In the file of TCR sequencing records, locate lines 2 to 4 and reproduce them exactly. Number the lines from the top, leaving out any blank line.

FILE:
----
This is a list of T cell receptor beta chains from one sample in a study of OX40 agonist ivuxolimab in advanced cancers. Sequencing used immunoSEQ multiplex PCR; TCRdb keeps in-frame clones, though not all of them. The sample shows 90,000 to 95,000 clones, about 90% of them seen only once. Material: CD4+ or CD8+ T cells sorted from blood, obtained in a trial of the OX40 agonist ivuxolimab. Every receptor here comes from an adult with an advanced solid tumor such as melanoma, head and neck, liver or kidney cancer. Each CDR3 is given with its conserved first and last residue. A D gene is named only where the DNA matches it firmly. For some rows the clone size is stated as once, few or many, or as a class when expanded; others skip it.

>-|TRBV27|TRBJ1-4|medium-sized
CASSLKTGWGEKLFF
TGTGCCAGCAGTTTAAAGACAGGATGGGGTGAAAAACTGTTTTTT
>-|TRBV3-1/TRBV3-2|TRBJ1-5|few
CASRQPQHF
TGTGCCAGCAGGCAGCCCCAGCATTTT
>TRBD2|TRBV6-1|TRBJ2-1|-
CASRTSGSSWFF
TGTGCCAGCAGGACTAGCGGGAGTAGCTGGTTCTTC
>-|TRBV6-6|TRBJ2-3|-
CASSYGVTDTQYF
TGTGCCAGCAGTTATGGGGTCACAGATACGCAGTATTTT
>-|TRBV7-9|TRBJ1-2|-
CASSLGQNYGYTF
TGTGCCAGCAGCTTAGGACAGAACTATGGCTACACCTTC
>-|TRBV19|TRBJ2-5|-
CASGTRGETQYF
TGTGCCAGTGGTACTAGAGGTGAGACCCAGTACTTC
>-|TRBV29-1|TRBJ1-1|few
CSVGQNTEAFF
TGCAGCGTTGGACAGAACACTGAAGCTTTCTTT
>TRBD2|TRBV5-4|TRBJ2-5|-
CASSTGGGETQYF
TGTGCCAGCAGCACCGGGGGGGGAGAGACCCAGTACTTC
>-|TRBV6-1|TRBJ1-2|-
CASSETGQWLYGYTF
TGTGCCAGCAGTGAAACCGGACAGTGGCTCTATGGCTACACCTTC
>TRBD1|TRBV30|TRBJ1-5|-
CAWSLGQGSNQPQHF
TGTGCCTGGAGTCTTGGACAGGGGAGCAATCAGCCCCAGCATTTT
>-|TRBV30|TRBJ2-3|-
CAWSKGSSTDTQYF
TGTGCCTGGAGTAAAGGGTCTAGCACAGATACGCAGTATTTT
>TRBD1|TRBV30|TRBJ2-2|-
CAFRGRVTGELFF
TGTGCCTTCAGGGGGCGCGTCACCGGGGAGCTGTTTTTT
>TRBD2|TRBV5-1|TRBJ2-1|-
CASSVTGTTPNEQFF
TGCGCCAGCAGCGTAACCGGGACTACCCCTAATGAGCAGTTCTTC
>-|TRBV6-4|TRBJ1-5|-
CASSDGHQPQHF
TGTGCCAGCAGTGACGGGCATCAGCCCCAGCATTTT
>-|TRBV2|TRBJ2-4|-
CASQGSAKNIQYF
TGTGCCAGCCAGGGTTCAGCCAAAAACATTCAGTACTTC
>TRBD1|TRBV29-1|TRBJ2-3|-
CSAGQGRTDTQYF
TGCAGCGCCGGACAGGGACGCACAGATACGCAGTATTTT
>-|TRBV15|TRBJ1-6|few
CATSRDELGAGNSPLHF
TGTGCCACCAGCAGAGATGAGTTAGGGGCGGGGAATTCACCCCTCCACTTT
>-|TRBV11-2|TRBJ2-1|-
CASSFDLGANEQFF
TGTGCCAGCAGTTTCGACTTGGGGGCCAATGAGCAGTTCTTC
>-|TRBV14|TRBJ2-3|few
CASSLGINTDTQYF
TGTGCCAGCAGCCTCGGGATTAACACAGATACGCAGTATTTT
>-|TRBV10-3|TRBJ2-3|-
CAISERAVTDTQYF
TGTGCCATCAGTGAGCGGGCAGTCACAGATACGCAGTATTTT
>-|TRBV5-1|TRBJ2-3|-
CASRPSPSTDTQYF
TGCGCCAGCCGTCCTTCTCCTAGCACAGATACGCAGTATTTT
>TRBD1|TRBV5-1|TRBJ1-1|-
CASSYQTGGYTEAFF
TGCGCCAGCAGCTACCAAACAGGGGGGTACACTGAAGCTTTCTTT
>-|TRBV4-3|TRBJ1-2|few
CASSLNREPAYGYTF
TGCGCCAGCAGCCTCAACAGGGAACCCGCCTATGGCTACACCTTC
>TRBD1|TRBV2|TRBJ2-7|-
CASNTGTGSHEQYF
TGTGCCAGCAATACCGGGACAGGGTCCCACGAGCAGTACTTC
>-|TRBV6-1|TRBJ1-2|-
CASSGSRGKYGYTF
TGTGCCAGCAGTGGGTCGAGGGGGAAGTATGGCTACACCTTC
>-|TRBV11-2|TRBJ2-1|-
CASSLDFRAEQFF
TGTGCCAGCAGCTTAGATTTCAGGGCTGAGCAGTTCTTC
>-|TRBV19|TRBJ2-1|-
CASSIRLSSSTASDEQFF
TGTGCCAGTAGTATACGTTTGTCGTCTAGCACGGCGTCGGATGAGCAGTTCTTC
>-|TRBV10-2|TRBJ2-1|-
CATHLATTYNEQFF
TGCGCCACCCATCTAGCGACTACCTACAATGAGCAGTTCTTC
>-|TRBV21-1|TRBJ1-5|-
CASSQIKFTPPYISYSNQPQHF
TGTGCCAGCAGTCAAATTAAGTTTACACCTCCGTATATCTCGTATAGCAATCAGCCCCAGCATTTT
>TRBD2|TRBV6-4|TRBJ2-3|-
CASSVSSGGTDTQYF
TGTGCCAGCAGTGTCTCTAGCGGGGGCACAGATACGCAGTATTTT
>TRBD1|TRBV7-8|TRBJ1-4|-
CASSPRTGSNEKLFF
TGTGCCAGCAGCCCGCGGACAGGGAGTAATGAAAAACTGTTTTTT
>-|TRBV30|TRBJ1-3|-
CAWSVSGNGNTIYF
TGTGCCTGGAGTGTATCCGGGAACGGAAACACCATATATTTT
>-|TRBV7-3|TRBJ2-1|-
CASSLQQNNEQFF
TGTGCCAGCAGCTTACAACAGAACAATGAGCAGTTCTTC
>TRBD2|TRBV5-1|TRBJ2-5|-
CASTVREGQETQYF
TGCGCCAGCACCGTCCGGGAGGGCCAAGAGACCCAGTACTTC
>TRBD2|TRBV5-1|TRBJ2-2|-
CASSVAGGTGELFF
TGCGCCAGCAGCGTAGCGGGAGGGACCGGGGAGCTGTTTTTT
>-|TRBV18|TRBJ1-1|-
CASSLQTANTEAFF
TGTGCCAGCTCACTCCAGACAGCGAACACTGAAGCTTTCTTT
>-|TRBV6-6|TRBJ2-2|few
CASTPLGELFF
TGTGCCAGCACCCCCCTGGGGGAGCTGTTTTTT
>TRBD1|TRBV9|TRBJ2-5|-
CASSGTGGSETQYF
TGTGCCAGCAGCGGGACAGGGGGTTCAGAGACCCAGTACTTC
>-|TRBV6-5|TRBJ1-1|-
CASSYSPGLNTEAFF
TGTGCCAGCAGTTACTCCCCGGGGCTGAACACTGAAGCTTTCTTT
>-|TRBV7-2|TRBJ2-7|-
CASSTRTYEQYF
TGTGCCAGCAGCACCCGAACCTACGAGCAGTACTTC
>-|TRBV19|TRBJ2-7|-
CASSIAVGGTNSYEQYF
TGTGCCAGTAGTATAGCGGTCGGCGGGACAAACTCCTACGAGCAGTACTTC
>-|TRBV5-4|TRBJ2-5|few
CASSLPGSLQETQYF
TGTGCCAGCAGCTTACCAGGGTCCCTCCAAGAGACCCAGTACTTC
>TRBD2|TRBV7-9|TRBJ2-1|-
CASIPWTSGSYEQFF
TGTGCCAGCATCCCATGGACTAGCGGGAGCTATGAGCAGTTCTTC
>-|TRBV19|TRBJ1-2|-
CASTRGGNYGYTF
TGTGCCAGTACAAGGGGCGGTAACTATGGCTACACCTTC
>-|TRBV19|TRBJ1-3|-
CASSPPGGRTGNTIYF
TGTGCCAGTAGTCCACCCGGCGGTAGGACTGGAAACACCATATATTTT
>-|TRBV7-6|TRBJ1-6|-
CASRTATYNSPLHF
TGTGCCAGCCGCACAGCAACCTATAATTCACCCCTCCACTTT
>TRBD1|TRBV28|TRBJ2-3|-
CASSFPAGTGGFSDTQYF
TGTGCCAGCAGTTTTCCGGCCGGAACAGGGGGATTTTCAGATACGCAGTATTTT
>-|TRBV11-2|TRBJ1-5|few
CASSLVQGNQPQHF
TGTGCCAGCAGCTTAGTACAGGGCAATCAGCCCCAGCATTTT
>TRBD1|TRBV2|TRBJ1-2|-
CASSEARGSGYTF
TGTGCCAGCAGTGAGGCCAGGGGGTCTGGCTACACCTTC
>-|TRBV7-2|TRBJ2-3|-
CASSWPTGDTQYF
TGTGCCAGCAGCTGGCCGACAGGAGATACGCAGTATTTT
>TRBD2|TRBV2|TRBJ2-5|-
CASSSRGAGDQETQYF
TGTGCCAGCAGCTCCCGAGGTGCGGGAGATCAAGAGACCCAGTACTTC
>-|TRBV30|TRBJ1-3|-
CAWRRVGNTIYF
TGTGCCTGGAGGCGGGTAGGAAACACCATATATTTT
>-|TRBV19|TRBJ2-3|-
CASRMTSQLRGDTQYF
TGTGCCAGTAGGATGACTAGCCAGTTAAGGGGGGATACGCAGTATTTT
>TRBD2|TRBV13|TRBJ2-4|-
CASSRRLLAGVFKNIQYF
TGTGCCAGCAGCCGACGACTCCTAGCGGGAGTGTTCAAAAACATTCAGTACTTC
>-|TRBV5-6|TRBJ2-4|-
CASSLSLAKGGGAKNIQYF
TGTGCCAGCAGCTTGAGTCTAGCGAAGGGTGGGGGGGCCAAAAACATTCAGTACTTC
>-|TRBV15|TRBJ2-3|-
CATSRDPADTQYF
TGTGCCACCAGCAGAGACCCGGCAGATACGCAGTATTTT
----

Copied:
>-|TRBV27|TRBJ1-4|medium-sized
CASSLKTGWGEKLFF
TGTGCCAGCAGTTTAAAGACAGGATGGGGTGAAAAACTGTTTTTT